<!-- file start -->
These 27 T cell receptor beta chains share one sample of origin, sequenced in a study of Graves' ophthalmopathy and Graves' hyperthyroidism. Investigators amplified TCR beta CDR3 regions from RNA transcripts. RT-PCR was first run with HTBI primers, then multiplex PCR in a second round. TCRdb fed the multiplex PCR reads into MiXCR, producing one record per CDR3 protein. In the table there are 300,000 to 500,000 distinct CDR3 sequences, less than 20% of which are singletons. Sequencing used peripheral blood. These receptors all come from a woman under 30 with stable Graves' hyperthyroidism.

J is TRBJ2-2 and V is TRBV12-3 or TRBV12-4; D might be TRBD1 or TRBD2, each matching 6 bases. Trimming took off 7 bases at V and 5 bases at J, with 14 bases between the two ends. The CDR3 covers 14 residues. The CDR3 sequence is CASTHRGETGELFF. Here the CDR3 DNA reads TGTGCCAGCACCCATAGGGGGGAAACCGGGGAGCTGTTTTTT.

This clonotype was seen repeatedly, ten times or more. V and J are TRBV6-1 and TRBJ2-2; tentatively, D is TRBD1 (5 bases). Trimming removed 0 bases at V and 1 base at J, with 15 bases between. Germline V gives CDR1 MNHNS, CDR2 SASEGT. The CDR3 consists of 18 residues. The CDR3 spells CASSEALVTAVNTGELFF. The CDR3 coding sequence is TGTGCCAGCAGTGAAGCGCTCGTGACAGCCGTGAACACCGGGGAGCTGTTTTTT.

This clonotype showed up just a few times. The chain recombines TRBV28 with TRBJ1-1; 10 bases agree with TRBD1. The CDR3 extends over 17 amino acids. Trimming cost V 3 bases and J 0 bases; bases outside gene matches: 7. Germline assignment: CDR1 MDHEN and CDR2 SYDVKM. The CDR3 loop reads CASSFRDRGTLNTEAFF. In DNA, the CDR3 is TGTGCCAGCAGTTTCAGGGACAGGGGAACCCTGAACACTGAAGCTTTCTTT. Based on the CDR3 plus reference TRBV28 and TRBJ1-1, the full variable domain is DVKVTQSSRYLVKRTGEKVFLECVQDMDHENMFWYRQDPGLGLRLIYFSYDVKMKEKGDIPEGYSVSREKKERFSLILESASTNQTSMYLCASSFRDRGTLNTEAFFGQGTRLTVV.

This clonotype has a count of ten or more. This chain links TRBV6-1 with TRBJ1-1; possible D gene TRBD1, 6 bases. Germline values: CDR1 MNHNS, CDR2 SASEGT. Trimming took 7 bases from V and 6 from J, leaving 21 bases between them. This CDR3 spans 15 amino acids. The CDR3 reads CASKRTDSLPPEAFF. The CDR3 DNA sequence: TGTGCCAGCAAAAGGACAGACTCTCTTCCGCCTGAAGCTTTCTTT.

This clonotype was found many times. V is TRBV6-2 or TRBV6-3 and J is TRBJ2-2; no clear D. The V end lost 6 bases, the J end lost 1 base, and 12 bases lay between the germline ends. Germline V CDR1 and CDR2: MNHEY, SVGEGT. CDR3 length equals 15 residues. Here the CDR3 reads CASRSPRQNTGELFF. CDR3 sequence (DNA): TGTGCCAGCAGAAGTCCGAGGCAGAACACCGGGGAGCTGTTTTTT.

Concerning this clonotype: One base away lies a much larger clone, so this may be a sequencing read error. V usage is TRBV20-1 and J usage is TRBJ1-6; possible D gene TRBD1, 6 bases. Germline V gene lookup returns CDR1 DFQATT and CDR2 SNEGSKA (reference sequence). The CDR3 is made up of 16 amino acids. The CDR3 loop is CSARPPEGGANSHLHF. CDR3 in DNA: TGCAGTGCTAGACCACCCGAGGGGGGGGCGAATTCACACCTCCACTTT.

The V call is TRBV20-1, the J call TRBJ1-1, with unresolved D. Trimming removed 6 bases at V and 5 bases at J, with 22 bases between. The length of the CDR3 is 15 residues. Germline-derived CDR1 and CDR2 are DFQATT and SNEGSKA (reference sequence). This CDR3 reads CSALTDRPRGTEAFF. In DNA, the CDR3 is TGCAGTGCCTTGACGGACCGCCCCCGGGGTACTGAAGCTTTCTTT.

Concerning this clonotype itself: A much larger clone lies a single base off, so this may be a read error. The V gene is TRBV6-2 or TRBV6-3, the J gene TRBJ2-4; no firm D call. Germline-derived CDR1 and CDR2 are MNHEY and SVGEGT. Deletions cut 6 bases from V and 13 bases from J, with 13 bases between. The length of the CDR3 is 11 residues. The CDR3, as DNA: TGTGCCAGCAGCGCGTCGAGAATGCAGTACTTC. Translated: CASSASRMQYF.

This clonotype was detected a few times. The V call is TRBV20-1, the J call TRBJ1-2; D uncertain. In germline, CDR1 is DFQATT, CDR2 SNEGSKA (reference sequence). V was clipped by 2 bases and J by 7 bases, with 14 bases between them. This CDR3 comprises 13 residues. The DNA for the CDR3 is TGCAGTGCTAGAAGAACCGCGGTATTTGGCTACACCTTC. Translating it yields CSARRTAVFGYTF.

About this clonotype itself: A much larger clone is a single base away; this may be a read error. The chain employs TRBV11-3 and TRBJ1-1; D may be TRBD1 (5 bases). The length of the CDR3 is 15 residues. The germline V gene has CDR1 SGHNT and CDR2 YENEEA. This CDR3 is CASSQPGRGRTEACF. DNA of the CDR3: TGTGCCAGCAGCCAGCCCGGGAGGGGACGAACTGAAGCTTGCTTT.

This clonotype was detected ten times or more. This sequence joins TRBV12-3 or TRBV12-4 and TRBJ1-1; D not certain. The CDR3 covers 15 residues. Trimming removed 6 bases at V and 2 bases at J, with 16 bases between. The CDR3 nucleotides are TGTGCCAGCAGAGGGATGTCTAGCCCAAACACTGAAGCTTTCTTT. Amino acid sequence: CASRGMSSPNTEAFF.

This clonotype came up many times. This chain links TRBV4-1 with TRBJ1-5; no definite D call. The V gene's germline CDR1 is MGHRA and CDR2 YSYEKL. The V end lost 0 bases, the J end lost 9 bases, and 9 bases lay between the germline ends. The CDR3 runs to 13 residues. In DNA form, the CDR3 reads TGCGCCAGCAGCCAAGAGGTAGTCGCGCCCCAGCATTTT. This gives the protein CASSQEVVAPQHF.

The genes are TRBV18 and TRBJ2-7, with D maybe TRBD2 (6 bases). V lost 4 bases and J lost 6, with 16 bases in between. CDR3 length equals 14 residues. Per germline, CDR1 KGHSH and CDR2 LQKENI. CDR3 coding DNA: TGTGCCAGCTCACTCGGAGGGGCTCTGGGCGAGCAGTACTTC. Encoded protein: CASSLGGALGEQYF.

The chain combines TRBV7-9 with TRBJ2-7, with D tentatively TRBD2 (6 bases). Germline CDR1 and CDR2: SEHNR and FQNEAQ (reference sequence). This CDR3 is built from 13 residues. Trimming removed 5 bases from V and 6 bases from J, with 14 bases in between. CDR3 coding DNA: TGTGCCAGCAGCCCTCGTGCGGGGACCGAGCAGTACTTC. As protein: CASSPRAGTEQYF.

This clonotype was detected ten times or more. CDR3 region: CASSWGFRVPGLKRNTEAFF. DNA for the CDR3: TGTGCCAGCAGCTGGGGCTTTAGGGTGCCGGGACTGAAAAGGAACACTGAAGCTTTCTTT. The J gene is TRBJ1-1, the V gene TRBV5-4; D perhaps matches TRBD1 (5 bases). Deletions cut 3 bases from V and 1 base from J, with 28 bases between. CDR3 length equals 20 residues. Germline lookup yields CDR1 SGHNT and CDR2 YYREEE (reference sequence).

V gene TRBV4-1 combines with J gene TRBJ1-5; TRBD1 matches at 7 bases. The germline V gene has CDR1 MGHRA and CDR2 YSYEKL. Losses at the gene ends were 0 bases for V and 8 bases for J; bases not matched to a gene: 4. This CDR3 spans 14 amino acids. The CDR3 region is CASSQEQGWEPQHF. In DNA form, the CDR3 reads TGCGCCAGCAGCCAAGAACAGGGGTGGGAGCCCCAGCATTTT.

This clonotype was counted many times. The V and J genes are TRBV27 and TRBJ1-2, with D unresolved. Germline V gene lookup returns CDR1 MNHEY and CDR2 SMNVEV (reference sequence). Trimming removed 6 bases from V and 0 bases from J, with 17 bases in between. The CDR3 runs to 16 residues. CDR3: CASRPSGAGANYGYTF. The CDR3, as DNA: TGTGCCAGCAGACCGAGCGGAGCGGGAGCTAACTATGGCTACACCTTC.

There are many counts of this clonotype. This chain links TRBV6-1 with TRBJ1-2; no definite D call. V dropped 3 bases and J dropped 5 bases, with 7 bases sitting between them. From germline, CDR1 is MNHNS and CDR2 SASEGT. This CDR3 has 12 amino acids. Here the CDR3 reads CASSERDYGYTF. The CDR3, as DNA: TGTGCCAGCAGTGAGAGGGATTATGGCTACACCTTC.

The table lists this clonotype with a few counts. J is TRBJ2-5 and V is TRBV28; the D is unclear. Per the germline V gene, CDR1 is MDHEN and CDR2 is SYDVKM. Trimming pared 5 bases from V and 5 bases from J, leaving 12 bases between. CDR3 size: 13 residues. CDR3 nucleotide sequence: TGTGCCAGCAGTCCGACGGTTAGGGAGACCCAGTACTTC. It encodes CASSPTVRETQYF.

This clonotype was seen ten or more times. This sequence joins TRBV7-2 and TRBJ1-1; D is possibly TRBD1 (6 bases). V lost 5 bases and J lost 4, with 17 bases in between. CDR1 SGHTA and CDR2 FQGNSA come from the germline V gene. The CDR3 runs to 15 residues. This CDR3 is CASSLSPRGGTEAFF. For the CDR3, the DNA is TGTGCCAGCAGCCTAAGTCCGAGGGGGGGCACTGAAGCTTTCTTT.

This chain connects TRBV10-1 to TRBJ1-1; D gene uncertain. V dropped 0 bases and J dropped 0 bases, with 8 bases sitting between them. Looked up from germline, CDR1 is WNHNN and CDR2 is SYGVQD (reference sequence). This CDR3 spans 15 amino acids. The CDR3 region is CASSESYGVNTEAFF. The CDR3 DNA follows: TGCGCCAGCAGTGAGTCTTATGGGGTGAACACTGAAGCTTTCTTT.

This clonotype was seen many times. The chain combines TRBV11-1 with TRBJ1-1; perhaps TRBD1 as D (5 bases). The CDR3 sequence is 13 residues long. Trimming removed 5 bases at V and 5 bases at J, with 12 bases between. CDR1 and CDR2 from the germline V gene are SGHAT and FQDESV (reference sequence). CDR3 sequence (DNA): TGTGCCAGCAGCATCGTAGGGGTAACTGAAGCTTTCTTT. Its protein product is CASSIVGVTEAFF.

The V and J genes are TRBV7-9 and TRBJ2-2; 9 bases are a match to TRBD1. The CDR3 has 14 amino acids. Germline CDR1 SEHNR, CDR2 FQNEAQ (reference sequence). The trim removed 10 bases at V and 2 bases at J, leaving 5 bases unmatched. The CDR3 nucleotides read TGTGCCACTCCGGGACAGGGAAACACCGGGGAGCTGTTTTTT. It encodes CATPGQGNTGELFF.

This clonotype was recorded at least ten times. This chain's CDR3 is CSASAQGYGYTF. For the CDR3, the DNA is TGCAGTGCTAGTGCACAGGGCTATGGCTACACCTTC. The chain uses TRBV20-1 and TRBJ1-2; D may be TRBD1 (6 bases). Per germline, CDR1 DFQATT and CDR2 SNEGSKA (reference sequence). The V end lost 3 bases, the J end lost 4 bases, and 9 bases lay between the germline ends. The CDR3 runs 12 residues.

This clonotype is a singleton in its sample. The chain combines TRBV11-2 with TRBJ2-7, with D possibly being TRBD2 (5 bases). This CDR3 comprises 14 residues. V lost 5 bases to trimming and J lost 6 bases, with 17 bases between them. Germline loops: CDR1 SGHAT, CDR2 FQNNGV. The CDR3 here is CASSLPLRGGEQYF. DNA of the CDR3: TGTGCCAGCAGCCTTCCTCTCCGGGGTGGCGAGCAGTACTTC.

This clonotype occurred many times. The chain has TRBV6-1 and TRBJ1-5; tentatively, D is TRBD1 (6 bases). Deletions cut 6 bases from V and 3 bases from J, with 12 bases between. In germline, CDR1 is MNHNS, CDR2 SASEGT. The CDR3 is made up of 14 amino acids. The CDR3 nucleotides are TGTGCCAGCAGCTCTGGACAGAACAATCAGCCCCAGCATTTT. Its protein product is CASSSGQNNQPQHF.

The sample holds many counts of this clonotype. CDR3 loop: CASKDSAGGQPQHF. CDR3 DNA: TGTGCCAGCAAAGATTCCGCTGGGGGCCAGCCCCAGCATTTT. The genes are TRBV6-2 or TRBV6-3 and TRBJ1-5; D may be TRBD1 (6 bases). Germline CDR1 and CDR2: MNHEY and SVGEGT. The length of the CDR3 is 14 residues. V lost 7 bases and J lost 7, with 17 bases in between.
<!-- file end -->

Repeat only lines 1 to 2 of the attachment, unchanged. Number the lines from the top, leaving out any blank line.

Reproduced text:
These 27 T cell receptor beta chains share one sample of origin, sequenced in a study of Graves' ophthalmopathy and Graves' hyperthyroidism. Investigators amplified TCR beta CDR3 regions from RNA transcripts. RT-PCR was first run with HTBI primers, then multiplex PCR in a second round. TCRdb fed the multiplex PCR reads into MiXCR, producing one record per CDR3 protein. In the table there are 300,000 to 500,000 distinct CDR3 sequences, less than 20% of which are singletons. Sequencing used peripheral blood. These receptors all come from a woman under 30 with stable Graves' hyperthyroidism.

J is TRBJ2-2 and V is TRBV12-3 or TRBV12-4; D might be TRBD1 or TRBD2, each matching 6 bases. Trimming took off 7 bases at V and 5 bases at J, with 14 bases between the two ends. The CDR3 covers 14 residues. The CDR3 sequence is CASTHRGETGELFF. Here the CDR3 DNA reads TGTGCCAGCACCCATAGGGGGGAAACCGGGGAGCTGTTTTTT.